“One of Britain’s best museums just got better” Mark Hudson. The Daily Telegraph.
Sutton Vane Associates was appointed by the V&A Museum to be the lighting designers for the huge range of new galleries Europe 1600-1815. The largest project in the V&A.
There are two main threads to the project. The first is the architecture and the spaces. The second is the story told by the amazing collection of rich treasures.
In 1899 Queen Victoria laid the foundation stone for Aston Webb's huge V&A building. Webb explained that the great benefit of his plan was that it enabled the visitors inside the building to orientate themselves. In the 1970s Webb’s galleries were enclosed in boxes which cut out all daylight and views and completely hid his architecture. The museum and Sutton Vane Associates wanted the visitor to be aware of the busy world outside: trees, London buses and the time of day, to restore Aston Webb’s connection and reveal his architecture.
The challenge was to allow views out and introduce daylight into galleries that hold priceless artefacts that can be damaged by light. A flexible system of shutters and blinds was developed. The galleries face South and West so great care was taken to control the daylight and the sunlight. Many computer studies were carried out and cardboard models of the galleries were tested in an artificial sky.
Working with the architects ZMMA, Sutton Vane Associates designed a series of circular pendants that have a number of features. With their glowing rings of light, they emphasise the rhythm of Aston Webb’s architecture, they provide a soft ambient light and carry spotlights to light important artefacts. Other accent lighting is provided by the smallest possible spots on tiny recessed tracks. These, like the pendants, follow the rhythm of the architecture.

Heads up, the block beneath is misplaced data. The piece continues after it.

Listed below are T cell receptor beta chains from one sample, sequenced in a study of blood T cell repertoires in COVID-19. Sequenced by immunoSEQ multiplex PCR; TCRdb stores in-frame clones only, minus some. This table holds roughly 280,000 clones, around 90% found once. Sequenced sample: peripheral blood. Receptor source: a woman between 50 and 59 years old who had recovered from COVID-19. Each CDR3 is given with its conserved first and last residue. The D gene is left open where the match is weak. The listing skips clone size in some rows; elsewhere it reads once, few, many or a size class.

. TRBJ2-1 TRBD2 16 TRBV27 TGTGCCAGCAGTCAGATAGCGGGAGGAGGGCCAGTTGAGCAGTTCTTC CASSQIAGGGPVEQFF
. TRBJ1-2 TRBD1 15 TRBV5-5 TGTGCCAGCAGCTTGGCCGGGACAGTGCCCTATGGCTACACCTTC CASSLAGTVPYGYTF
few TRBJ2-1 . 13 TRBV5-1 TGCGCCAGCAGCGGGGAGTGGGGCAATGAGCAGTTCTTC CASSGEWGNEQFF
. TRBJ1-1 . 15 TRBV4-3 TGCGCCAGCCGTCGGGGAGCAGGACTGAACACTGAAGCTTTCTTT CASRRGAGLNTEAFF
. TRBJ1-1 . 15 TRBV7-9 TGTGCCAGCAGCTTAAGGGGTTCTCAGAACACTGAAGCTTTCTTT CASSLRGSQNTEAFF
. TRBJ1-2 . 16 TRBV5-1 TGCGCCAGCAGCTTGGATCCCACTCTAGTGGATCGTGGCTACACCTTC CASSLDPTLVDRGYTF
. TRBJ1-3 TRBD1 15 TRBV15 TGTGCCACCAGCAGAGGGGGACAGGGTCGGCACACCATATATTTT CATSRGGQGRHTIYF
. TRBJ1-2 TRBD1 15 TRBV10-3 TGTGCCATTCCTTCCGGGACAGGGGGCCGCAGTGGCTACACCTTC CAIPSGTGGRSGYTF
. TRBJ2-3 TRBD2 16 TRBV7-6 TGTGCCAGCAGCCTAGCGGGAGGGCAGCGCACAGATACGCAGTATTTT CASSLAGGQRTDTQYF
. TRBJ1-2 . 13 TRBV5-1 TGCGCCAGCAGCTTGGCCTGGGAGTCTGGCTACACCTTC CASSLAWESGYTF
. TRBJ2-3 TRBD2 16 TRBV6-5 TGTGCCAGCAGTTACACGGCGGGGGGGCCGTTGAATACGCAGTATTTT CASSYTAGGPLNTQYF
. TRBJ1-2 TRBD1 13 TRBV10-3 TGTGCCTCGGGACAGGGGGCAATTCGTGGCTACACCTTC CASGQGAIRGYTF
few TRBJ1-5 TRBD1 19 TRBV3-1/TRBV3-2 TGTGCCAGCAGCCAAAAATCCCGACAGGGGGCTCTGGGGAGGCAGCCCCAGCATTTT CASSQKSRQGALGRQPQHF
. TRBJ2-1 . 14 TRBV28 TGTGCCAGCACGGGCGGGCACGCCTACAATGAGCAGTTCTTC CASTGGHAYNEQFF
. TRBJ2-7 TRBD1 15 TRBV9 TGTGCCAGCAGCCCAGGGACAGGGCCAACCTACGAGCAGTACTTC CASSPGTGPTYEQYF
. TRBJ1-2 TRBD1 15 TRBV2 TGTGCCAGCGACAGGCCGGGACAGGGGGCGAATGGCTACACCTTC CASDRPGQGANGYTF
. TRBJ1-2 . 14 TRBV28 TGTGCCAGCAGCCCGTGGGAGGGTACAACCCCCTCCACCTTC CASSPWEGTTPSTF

Many details had to be carefully designed, in the Serilly Cabinet daylight appears to stream in through the windows to create the feeling of afternoon sunshine. Great care was taken when designing the back lighting of stained glass panels to reveal their beautiful colours.
Some treasures are brightly lit and others are allowed to gently glow in the background, each artefact is lit to reinforce its story and to preserve it for future generations. Half way along this series of seven galleries, in the corner gallery, more daylight is deliberately let in to give a change of feeling and a punctuation with the Los Carpinteros Globe, before turning the corner and entering the second half of this wonderful and important parade of galleries.
“I wanted to tell you I particularly enjoyed the captivating lighting on the portrait of Salome with the Head of St. John.” Email from a visitor to Sutton Vane Associates on the opening